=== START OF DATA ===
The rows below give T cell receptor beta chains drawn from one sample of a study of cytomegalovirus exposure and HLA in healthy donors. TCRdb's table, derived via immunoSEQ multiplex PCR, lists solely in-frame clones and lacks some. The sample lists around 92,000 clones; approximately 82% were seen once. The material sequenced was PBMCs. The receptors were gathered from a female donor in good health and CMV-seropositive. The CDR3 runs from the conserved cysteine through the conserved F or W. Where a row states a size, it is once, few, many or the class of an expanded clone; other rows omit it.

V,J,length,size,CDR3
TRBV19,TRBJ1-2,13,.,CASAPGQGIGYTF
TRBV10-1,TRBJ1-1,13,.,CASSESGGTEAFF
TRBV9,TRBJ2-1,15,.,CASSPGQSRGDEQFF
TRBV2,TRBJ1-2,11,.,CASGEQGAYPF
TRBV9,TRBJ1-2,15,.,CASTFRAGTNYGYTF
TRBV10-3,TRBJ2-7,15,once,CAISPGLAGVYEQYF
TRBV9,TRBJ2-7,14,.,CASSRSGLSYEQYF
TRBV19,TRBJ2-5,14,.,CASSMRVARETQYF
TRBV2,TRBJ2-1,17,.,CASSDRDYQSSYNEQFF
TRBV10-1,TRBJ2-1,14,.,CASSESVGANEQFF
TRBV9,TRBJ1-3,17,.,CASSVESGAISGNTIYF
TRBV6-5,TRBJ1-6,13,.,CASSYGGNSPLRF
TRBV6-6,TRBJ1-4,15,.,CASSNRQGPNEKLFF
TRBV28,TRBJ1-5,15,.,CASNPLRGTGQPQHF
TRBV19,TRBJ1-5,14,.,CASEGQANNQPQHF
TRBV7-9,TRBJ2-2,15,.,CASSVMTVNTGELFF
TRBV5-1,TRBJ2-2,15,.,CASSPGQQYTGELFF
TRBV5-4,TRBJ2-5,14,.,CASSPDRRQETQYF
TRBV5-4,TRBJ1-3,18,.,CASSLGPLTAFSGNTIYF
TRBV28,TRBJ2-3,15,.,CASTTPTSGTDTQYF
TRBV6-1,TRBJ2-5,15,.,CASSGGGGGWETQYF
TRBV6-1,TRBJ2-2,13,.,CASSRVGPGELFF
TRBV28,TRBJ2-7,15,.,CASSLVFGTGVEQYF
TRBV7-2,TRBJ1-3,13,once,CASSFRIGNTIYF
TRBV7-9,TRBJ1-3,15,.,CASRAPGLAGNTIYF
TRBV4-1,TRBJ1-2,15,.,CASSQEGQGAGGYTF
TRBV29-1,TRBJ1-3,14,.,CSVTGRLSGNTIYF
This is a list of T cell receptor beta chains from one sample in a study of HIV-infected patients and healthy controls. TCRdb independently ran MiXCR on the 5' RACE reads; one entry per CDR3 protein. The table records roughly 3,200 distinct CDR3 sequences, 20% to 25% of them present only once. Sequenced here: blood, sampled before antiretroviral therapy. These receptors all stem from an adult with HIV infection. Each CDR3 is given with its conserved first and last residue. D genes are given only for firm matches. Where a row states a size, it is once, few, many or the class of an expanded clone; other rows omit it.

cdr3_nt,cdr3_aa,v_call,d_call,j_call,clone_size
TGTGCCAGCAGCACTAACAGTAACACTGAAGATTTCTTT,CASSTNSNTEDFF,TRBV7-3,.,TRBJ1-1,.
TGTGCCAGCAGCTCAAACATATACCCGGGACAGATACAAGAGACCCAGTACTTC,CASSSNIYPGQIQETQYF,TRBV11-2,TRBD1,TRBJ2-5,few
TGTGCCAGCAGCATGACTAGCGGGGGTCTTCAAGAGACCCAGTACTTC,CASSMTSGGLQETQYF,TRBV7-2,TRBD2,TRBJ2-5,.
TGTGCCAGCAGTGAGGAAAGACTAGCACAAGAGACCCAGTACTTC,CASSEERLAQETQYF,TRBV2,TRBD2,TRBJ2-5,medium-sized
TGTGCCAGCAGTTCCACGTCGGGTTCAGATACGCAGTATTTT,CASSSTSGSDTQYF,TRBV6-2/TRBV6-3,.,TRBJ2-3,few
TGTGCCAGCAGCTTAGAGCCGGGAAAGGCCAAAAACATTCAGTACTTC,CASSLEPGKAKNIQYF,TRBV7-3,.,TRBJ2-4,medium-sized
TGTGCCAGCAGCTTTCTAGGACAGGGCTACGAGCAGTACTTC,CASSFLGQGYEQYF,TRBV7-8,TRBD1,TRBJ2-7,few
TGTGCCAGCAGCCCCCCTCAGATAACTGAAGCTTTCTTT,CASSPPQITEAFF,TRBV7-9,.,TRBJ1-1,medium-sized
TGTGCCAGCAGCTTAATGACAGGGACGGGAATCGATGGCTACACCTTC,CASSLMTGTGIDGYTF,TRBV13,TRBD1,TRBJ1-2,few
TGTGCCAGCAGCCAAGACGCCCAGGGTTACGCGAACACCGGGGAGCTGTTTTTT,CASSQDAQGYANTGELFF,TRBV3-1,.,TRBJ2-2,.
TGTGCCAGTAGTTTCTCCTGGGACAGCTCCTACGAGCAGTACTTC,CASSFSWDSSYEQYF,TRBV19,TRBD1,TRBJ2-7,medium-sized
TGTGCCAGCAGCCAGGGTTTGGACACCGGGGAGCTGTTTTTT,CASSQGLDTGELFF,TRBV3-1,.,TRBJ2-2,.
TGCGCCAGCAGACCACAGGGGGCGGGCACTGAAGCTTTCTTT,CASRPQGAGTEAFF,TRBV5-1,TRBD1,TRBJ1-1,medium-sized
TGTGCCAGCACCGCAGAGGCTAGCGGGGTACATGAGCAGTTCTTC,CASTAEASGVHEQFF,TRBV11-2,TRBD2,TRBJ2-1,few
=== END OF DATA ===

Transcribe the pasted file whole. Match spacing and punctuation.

The rows below give T cell receptor beta chains drawn from one sample of a study of cytomegalovirus exposure and HLA in healthy donors. TCRdb's table, derived via immunoSEQ multiplex PCR, lists solely in-frame clones and lacks some. The sample lists around 92,000 clones; approximately 82% were seen once. The material sequenced was PBMCs. The receptors were gathered from a female donor in good health and CMV-seropositive. The CDR3 runs from the conserved cysteine through the conserved F or W. Where a row states a size, it is once, few, many or the class of an expanded clone; other rows omit it.

V,J,length,size,CDR3
TRBV19,TRBJ1-2,13,.,CASAPGQGIGYTF
TRBV10-1,TRBJ1-1,13,.,CASSESGGTEAFF
TRBV9,TRBJ2-1,15,.,CASSPGQSRGDEQFF
TRBV2,TRBJ1-2,11,.,CASGEQGAYPF
TRBV9,TRBJ1-2,15,.,CASTFRAGTNYGYTF
TRBV10-3,TRBJ2-7,15,once,CAISPGLAGVYEQYF
TRBV9,TRBJ2-7,14,.,CASSRSGLSYEQYF
TRBV19,TRBJ2-5,14,.,CASSMRVARETQYF
TRBV2,TRBJ2-1,17,.,CASSDRDYQSSYNEQFF
TRBV10-1,TRBJ2-1,14,.,CASSESVGANEQFF
TRBV9,TRBJ1-3,17,.,CASSVESGAISGNTIYF
TRBV6-5,TRBJ1-6,13,.,CASSYGGNSPLRF
TRBV6-6,TRBJ1-4,15,.,CASSNRQGPNEKLFF
TRBV28,TRBJ1-5,15,.,CASNPLRGTGQPQHF
TRBV19,TRBJ1-5,14,.,CASEGQANNQPQHF
TRBV7-9,TRBJ2-2,15,.,CASSVMTVNTGELFF
TRBV5-1,TRBJ2-2,15,.,CASSPGQQYTGELFF
TRBV5-4,TRBJ2-5,14,.,CASSPDRRQETQYF
TRBV5-4,TRBJ1-3,18,.,CASSLGPLTAFSGNTIYF
TRBV28,TRBJ2-3,15,.,CASTTPTSGTDTQYF
TRBV6-1,TRBJ2-5,15,.,CASSGGGGGWETQYF
TRBV6-1,TRBJ2-2,13,.,CASSRVGPGELFF
TRBV28,TRBJ2-7,15,.,CASSLVFGTGVEQYF
TRBV7-2,TRBJ1-3,13,once,CASSFRIGNTIYF
TRBV7-9,TRBJ1-3,15,.,CASRAPGLAGNTIYF
TRBV4-1,TRBJ1-2,15,.,CASSQEGQGAGGYTF
TRBV29-1,TRBJ1-3,14,.,CSVTGRLSGNTIYF
This is a list of T cell receptor beta chains from one sample in a study of HIV-infected patients and healthy controls. TCRdb independently ran MiXCR on the 5' RACE reads; one entry per CDR3 protein. The table records roughly 3,200 distinct CDR3 sequences, 20% to 25% of them present only once. Sequenced here: blood, sampled before antiretroviral therapy. These receptors all stem from an adult with HIV infection. Each CDR3 is given with its conserved first and last residue. D genes are given only for firm matches. Where a row states a size, it is once, few, many or the class of an expanded clone; other rows omit it.

cdr3_nt,cdr3_aa,v_call,d_call,j_call,clone_size
TGTGCCAGCAGCACTAACAGTAACACTGAAGATTTCTTT,CASSTNSNTEDFF,TRBV7-3,.,TRBJ1-1,.
TGTGCCAGCAGCTCAAACATATACCCGGGACAGATACAAGAGACCCAGTACTTC,CASSSNIYPGQIQETQYF,TRBV11-2,TRBD1,TRBJ2-5,few
TGTGCCAGCAGCATGACTAGCGGGGGTCTTCAAGAGACCCAGTACTTC,CASSMTSGGLQETQYF,TRBV7-2,TRBD2,TRBJ2-5,.
TGTGCCAGCAGTGAGGAAAGACTAGCACAAGAGACCCAGTACTTC,CASSEERLAQETQYF,TRBV2,TRBD2,TRBJ2-5,medium-sized
TGTGCCAGCAGTTCCACGTCGGGTTCAGATACGCAGTATTTT,CASSSTSGSDTQYF,TRBV6-2/TRBV6-3,.,TRBJ2-3,few
TGTGCCAGCAGCTTAGAGCCGGGAAAGGCCAAAAACATTCAGTACTTC,CASSLEPGKAKNIQYF,TRBV7-3,.,TRBJ2-4,medium-sized
TGTGCCAGCAGCTTTCTAGGACAGGGCTACGAGCAGTACTTC,CASSFLGQGYEQYF,TRBV7-8,TRBD1,TRBJ2-7,few
TGTGCCAGCAGCCCCCCTCAGATAACTGAAGCTTTCTTT,CASSPPQITEAFF,TRBV7-9,.,TRBJ1-1,medium-sized
TGTGCCAGCAGCTTAATGACAGGGACGGGAATCGATGGCTACACCTTC,CASSLMTGTGIDGYTF,TRBV13,TRBD1,TRBJ1-2,few
TGTGCCAGCAGCCAAGACGCCCAGGGTTACGCGAACACCGGGGAGCTGTTTTTT,CASSQDAQGYANTGELFF,TRBV3-1,.,TRBJ2-2,.
TGTGCCAGTAGTTTCTCCTGGGACAGCTCCTACGAGCAGTACTTC,CASSFSWDSSYEQYF,TRBV19,TRBD1,TRBJ2-7,medium-sized
TGTGCCAGCAGCCAGGGTTTGGACACCGGGGAGCTGTTTTTT,CASSQGLDTGELFF,TRBV3-1,.,TRBJ2-2,.
TGCGCCAGCAGACCACAGGGGGCGGGCACTGAAGCTTTCTTT,CASRPQGAGTEAFF,TRBV5-1,TRBD1,TRBJ1-1,medium-sized
TGTGCCAGCACCGCAGAGGCTAGCGGGGTACATGAGCAGTTCTTC,CASTAEASGVHEQFF,TRBV11-2,TRBD2,TRBJ2-1,few